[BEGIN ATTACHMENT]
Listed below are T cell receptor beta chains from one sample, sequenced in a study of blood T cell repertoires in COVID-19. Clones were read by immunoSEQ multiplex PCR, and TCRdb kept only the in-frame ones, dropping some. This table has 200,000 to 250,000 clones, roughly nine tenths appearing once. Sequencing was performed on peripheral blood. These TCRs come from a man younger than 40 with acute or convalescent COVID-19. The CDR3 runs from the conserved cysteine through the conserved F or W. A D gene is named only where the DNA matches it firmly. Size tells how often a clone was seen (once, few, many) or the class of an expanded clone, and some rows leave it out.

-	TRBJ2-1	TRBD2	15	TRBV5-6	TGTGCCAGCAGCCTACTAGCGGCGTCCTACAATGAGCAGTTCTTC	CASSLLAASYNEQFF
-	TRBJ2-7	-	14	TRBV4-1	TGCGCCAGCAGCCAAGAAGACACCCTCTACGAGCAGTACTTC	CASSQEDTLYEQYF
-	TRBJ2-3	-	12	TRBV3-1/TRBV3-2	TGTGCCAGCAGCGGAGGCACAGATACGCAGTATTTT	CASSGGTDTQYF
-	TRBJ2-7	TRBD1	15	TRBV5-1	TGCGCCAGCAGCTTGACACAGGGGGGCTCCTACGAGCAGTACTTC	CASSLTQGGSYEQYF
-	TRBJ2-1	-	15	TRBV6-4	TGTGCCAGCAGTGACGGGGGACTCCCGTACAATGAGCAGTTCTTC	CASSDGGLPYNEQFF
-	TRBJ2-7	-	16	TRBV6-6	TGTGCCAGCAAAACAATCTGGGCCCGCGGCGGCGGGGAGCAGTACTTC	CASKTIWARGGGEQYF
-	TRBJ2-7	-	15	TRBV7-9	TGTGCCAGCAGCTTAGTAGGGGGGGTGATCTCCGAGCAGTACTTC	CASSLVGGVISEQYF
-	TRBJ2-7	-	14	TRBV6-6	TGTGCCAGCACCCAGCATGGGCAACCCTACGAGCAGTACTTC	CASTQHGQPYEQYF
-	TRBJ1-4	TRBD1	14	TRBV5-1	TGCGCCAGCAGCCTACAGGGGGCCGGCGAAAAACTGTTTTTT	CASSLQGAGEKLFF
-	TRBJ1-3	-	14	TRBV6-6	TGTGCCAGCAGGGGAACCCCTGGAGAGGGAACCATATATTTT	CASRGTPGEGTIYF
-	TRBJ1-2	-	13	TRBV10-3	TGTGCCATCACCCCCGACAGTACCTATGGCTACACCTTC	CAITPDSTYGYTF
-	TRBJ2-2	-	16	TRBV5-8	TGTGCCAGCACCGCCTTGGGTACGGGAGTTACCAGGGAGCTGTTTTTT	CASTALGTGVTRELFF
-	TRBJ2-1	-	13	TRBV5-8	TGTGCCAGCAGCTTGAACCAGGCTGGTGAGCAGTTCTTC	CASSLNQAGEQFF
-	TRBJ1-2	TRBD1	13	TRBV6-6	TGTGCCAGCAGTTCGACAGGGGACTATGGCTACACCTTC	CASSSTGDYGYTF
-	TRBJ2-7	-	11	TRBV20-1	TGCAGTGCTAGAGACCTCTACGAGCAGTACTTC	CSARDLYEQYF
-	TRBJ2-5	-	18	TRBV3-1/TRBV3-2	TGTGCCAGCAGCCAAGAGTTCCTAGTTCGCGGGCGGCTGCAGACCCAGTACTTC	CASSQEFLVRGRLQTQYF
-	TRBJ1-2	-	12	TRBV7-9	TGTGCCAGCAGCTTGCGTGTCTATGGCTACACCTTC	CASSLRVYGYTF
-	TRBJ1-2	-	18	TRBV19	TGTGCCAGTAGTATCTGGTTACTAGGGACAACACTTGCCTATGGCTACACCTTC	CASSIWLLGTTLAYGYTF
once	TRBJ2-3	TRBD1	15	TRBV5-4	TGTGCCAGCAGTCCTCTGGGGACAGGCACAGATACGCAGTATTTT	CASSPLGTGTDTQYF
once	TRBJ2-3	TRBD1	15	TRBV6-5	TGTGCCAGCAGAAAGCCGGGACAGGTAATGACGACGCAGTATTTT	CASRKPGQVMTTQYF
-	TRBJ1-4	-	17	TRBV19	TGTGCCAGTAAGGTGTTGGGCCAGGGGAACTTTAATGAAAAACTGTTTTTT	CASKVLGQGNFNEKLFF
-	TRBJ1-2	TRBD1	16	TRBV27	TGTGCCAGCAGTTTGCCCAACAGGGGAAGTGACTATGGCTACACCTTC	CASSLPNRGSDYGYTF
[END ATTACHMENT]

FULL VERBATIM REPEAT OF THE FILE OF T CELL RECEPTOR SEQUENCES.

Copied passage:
Listed below are T cell receptor beta chains from one sample, sequenced in a study of blood T cell repertoires in COVID-19. Clones were read by immunoSEQ multiplex PCR, and TCRdb kept only the in-frame ones, dropping some. This table has 200,000 to 250,000 clones, roughly nine tenths appearing once. Sequencing was performed on peripheral blood. These TCRs come from a man younger than 40 with acute or convalescent COVID-19. The CDR3 runs from the conserved cysteine through the conserved F or W. A D gene is named only where the DNA matches it firmly. Size tells how often a clone was seen (once, few, many) or the class of an expanded clone, and some rows leave it out.

-	TRBJ2-1	TRBD2	15	TRBV5-6	TGTGCCAGCAGCCTACTAGCGGCGTCCTACAATGAGCAGTTCTTC	CASSLLAASYNEQFF
-	TRBJ2-7	-	14	TRBV4-1	TGCGCCAGCAGCCAAGAAGACACCCTCTACGAGCAGTACTTC	CASSQEDTLYEQYF
-	TRBJ2-3	-	12	TRBV3-1/TRBV3-2	TGTGCCAGCAGCGGAGGCACAGATACGCAGTATTTT	CASSGGTDTQYF
-	TRBJ2-7	TRBD1	15	TRBV5-1	TGCGCCAGCAGCTTGACACAGGGGGGCTCCTACGAGCAGTACTTC	CASSLTQGGSYEQYF
-	TRBJ2-1	-	15	TRBV6-4	TGTGCCAGCAGTGACGGGGGACTCCCGTACAATGAGCAGTTCTTC	CASSDGGLPYNEQFF
-	TRBJ2-7	-	16	TRBV6-6	TGTGCCAGCAAAACAATCTGGGCCCGCGGCGGCGGGGAGCAGTACTTC	CASKTIWARGGGEQYF
-	TRBJ2-7	-	15	TRBV7-9	TGTGCCAGCAGCTTAGTAGGGGGGGTGATCTCCGAGCAGTACTTC	CASSLVGGVISEQYF
-	TRBJ2-7	-	14	TRBV6-6	TGTGCCAGCACCCAGCATGGGCAACCCTACGAGCAGTACTTC	CASTQHGQPYEQYF
-	TRBJ1-4	TRBD1	14	TRBV5-1	TGCGCCAGCAGCCTACAGGGGGCCGGCGAAAAACTGTTTTTT	CASSLQGAGEKLFF
-	TRBJ1-3	-	14	TRBV6-6	TGTGCCAGCAGGGGAACCCCTGGAGAGGGAACCATATATTTT	CASRGTPGEGTIYF
-	TRBJ1-2	-	13	TRBV10-3	TGTGCCATCACCCCCGACAGTACCTATGGCTACACCTTC	CAITPDSTYGYTF
-	TRBJ2-2	-	16	TRBV5-8	TGTGCCAGCACCGCCTTGGGTACGGGAGTTACCAGGGAGCTGTTTTTT	CASTALGTGVTRELFF
-	TRBJ2-1	-	13	TRBV5-8	TGTGCCAGCAGCTTGAACCAGGCTGGTGAGCAGTTCTTC	CASSLNQAGEQFF
-	TRBJ1-2	TRBD1	13	TRBV6-6	TGTGCCAGCAGTTCGACAGGGGACTATGGCTACACCTTC	CASSSTGDYGYTF
-	TRBJ2-7	-	11	TRBV20-1	TGCAGTGCTAGAGACCTCTACGAGCAGTACTTC	CSARDLYEQYF
-	TRBJ2-5	-	18	TRBV3-1/TRBV3-2	TGTGCCAGCAGCCAAGAGTTCCTAGTTCGCGGGCGGCTGCAGACCCAGTACTTC	CASSQEFLVRGRLQTQYF
-	TRBJ1-2	-	12	TRBV7-9	TGTGCCAGCAGCTTGCGTGTCTATGGCTACACCTTC	CASSLRVYGYTF
-	TRBJ1-2	-	18	TRBV19	TGTGCCAGTAGTATCTGGTTACTAGGGACAACACTTGCCTATGGCTACACCTTC	CASSIWLLGTTLAYGYTF
once	TRBJ2-3	TRBD1	15	TRBV5-4	TGTGCCAGCAGTCCTCTGGGGACAGGCACAGATACGCAGTATTTT	CASSPLGTGTDTQYF
once	TRBJ2-3	TRBD1	15	TRBV6-5	TGTGCCAGCAGAAAGCCGGGACAGGTAATGACGACGCAGTATTTT	CASRKPGQVMTTQYF
-	TRBJ1-4	-	17	TRBV19	TGTGCCAGTAAGGTGTTGGGCCAGGGGAACTTTAATGAAAAACTGTTTTTT	CASKVLGQGNFNEKLFF
-	TRBJ1-2	TRBD1	16	TRBV27	TGTGCCAGCAGTTTGCCCAACAGGGGAAGTGACTATGGCTACACCTTC	CASSLPNRGSDYGYTF